An LLC is a legal business entity structure offering personal liability protection to its members (owners). A business license is legal permission from the authorities to engage in a regulated activity.

It can be issued both to legal entities such as an LLC or sole proprietors — self-employed people.

Step 2: Research which state agency to apply to

There are many different types of business licenses.

And they are often issued by different governing bodies on either state, county, or city level.

Your next step is to figure out which authority to approach.

To make the job easier for you, here are some general guidelines on the responsibilities of different licensing bodies:

  1. Sales tax permits are issued by the state Department of Revenue.
  2. Federal employer identification number (EIN) can be obtained from the IRS.
  3. General business licenses are issued either by the Secretary of State or Local Licensing Body (e.g., the Department of Commerce or the Department of Occupational Licensing).
  4. Zoning, health, and sign permits are issued by city officials.

Always check your local state government licensing department. They will have the most up-to-date information on what type of licenses may be needed for your business.

How long does it take to get a business license?

The average application timeline can be from several business days to six months across states.

In some cases, you can complete everything online and get a near-instant license approval.

Some agencies also offer expedited services for a fee. In other cases, licensing may require an exam, assessment, or inspection, which would delay the process.

Remember that you must research each state you plan to do business in to avoid any financial or compliance surprises. Requirements in one state may not apply in another.

Step 3: Prepare the application paperwork

You should apply for a business license immediately after your legal entity is formed or before opening your business to new customers.

While paperwork differs from state-to-state and license-to-license, in most cases, you need to have the following items ready:

  • A description of the business, its planned activities, and physical premises
  • Copies of business documents (e.g., articles of organization, EIN)
  • Proof of state or local tax status (e.g., sales tax permits, employer registration)
  • Lists of owners and managers and their contact information
  • Filing fees, which can range from a few dollars for a local permit to several hundred or thousand for state-level licenses to operate

Can I get a business license online?

Yes, depending on the state, many of whom have created online portals to help you get started.

You’ll need to provide business owner contact information, business formation documents, state tax permit, and pay licensing fees.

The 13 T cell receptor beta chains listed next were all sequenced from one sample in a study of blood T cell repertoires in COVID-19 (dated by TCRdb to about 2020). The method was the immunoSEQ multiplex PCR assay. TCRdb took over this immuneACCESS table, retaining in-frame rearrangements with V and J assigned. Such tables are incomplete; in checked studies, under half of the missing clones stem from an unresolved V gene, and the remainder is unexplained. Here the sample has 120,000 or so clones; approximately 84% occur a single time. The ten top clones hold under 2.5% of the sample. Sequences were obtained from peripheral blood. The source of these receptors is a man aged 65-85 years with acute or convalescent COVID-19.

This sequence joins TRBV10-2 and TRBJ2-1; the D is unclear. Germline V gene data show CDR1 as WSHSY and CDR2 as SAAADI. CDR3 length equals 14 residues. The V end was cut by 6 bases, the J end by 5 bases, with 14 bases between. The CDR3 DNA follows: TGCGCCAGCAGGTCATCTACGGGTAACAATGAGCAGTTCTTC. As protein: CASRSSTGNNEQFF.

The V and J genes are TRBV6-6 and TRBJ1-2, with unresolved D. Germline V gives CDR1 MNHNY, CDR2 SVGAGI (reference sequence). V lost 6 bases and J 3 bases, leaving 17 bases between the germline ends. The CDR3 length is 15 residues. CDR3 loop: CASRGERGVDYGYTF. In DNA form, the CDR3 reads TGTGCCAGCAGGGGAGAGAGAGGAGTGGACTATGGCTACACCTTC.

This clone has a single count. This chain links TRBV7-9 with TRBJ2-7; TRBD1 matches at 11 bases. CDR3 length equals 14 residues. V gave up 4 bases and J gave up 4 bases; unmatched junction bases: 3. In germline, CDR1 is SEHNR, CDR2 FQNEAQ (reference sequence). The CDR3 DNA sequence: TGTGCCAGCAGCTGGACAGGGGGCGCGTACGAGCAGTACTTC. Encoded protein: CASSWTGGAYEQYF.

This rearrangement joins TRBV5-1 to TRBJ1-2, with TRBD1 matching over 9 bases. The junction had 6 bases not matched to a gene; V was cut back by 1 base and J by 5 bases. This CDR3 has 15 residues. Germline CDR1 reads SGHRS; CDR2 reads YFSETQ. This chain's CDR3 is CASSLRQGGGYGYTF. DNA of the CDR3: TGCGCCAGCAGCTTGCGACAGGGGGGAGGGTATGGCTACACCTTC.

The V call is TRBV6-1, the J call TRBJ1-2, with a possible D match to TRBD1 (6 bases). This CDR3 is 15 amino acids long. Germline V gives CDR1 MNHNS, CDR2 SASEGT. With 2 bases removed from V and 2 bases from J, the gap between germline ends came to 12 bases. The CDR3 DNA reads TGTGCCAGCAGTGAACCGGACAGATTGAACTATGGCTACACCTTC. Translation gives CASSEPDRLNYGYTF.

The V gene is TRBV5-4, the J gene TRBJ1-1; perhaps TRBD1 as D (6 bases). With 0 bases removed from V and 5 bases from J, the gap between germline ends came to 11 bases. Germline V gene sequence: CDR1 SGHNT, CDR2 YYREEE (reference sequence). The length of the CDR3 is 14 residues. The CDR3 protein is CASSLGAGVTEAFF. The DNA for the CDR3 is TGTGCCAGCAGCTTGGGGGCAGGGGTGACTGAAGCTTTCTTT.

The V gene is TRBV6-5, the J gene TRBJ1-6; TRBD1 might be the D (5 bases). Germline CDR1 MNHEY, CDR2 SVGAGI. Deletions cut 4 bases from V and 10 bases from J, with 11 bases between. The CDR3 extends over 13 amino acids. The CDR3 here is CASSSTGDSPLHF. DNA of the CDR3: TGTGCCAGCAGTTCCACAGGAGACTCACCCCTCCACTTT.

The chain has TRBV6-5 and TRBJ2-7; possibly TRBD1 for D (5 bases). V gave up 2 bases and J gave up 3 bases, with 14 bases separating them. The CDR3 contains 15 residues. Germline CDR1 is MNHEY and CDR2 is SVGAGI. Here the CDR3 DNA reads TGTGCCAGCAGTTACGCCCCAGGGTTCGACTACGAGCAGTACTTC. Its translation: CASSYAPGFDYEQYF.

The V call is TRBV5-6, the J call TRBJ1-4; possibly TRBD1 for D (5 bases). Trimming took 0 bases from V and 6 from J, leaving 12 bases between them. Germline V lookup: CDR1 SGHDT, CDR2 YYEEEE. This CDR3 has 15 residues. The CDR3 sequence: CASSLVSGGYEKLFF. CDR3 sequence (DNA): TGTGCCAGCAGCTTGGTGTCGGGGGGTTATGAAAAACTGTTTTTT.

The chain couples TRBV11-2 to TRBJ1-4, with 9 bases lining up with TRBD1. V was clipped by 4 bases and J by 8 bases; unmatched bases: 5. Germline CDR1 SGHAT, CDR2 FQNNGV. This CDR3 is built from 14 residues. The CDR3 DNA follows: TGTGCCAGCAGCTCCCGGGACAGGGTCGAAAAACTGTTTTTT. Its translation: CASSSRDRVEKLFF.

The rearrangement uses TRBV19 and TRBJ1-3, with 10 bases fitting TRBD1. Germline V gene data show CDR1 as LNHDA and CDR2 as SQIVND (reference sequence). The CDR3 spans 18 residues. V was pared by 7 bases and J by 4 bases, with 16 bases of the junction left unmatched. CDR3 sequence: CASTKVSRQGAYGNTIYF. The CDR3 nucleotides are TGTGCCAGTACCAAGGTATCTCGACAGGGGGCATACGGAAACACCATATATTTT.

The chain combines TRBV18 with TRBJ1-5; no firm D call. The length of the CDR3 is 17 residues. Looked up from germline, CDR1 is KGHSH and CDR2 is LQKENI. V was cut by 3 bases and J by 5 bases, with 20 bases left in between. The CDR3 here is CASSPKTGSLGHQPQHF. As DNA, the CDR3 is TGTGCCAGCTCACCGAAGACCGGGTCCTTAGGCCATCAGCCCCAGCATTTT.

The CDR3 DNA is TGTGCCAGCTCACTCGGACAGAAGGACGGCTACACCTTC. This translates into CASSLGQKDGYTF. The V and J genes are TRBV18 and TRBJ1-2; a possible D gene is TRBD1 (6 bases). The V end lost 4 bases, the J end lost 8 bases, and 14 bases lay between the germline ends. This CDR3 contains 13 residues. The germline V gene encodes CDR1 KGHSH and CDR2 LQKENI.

Montana, Nevada, Utah, Pennsylvania, Rhode Island, Florida, and New York, among others, allow you to complete the entire application process online.

Step 4: Pay the license fee and mark the date for license renewal

Along with submitting the paperwork, all licensing agencies will collect a non-refundable application fee. Meaning that if your application is rejected, you’re not getting your money back. So triple-check all those forms!

Failure to comply with licensing requirements may result in your business being shut down by local authorities
Failure to comply with licensing requirements may result in your business being shut down by local authorities.

Next, all business licenses have an expiration date, typically one to five years, depending on the license type. Many states are shifting to online application and renewal services to speed up the process.

New York State also offers online services to handle renewals. You may have to certify statements about compliance or education requirements to confirm your eligibility for renewal.

When renewing a CPA license in California, a CPA must complete at least 80 hours of continuing professional education every 2 years.

How much does a business license cost?

Business license costs vary by location and industry. Always check with your local state website and build out a budget to get the estimated costs.

Remember, some can be free or cost next to nothing, such as a sales tax certificate, but some professional licenses costs can range from $50 to $400. The prices are always dependent on the state(s) you’re doing business in.

Conclusion

There’s a lot that goes into setting up a business. As exciting as this time is for new business owners, don’t let your giddiness overshadow the need to set your business up properly.

Business licensing isn’t the most fun startup activity. But it’s a must-do one for compliance purposes.

The best way to go about this cumbersome process is to start with your state’s licensing department. More and more states offer online business portals to tell you what’s needed to get set up quickly.

Also, consider retaining a CPA early on or partnering with a professional service provider who can handle the application process for you. You’ll have to pay extra fees for these services, but it can save you time and stress so you can focus on running your business.

FAQs about business licenses

Here are the frequently asked questions about business licenses.

1. Do online businesses need a business license?

Yes, some online businesses need licenses to operate. For instance, if you sell taxable goods, you’ll have to obtain a sales tax permit.

Similarly, if you’re working from home and have occasional business visitors, your city may require you to obtain a home occupation business permit.

Nikki Winston, CPA

Article by:

Nikki Winston

Certified Public Accountant (CPA)

Nikki Winston is a CPA who enjoys writing about accounting, tax, personal finance, and career advice. Catch Nikki on Twitter @NikkWinstonCPA.